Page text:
You’ve been working on developing property for a new, soon to be bustling development in North Dakota. You have a clear contract with your general contractor, and have supplied the labor and materials set up by that contract. You even have a very reasonable payment plan as part of your contract, so the general contractor can make easy payments to you every month for an extended amount of time.
On the first payment due date, you check your incoming mail for a check but don’t see anything.
You think it might be a fluke. You’ve never worked for this general contractor before, but they seemed very professional. Surely they’ll pay you this week.
Fifteen days after your first payment due date, you realize that payment is not on the way. You’ve tried reaching out to the general contractor’s accounts payable office, only to find that the company has shut down. You draft a notice of intent to lien and send it off to the general contractor and the owner listed on your contract. You think sending the notice of intent might be all you need to spook the contractor or the owner so they will send you payment…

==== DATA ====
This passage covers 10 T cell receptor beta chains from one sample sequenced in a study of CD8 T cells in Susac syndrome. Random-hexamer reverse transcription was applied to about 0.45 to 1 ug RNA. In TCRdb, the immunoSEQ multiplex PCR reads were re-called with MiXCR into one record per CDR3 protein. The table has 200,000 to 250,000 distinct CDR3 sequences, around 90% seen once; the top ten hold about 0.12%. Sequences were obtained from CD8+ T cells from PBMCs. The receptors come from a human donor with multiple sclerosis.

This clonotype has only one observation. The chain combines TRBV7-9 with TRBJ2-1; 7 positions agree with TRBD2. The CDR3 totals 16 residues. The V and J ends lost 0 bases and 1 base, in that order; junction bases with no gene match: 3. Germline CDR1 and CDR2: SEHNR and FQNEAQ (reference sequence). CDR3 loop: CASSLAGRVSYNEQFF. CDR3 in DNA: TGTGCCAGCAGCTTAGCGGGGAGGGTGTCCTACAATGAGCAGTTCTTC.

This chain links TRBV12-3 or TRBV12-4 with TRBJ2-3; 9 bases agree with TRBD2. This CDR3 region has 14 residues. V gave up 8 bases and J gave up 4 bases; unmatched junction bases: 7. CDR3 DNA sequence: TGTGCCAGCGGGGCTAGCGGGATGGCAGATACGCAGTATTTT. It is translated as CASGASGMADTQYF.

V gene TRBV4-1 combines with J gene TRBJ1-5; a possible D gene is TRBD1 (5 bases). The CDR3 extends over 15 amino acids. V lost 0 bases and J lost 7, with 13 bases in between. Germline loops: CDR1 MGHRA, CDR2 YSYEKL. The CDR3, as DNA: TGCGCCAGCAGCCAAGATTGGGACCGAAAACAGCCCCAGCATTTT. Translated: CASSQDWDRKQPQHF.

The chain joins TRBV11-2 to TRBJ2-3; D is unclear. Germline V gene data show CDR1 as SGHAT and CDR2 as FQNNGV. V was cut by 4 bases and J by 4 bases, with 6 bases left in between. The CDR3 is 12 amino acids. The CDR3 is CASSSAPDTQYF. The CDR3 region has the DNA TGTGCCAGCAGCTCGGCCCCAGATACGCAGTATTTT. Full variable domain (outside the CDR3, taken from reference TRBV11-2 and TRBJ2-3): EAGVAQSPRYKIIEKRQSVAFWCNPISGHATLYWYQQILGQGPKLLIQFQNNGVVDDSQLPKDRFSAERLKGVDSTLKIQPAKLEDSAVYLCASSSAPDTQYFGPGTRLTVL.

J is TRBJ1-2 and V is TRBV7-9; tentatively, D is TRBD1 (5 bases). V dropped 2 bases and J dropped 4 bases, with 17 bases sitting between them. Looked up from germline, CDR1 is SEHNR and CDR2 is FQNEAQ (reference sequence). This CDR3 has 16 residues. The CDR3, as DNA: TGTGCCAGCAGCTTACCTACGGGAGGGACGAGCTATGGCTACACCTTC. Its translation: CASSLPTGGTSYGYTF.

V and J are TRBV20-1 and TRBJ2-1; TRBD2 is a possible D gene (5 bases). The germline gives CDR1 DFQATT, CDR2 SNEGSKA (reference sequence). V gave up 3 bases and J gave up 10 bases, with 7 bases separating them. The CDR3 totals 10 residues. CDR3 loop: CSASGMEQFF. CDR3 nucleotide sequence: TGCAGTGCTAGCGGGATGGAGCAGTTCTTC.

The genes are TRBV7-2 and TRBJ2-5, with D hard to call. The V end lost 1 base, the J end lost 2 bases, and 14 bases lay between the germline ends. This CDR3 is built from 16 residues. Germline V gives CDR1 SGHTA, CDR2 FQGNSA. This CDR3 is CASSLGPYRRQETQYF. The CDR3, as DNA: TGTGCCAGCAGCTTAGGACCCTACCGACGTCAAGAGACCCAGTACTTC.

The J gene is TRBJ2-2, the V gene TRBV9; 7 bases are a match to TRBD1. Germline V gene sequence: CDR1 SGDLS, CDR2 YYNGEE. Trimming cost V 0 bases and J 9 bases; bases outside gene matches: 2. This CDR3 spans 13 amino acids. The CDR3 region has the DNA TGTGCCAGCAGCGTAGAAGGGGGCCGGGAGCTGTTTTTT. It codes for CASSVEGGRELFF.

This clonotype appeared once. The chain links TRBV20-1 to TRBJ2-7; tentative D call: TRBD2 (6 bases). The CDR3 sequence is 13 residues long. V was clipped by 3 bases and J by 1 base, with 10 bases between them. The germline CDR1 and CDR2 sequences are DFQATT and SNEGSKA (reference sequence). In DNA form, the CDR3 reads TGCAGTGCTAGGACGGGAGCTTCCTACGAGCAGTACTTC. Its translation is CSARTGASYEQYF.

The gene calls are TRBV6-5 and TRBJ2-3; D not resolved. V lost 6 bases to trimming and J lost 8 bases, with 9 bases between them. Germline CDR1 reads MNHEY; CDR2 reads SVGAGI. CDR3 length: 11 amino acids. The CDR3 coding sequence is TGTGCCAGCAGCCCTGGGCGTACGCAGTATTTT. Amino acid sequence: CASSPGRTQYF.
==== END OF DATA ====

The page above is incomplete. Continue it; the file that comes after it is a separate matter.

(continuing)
You wait ten days, but still don’t receive a response back from either party. You draft your mechanics lien and send it off to the county recorder.
What comes back to you is completely shocking:
“This mechanics lien cannot be recorded in this county because the property in question is tribal land.”
Why do lien rights completely vanish when work is performed on tribal land?
We’ve written before that there are very little mechanics lien rights reserved for tribal land. To put it simply, lien rights are a provision of U.S. law, defined by state statute and recorded generally by the county the work was performed in. However, tribal land refers to Native American sovereign nations, where lien rights generally do not extend to. Native American tribes have “sovereign immunity” from U.S. and states laws, and cannot be sued in state or federal court.
While this should not necessarily discourage construction companies from working on tribal land, they should be made aware that their work is on this type of sovereign land, and understand that their lien rights do not extend to this project. Usually construction companies will be alerted if the work they are hired to do is on tribal land, but it is best to use caution and research the area if you believe it may be sovereign.
It’s not spooky if you’re prepared. Ensuring you’re working with reputable companies and doing work with secure payment plans in motion can help you avoid the need to file a mechanics lien in the long run.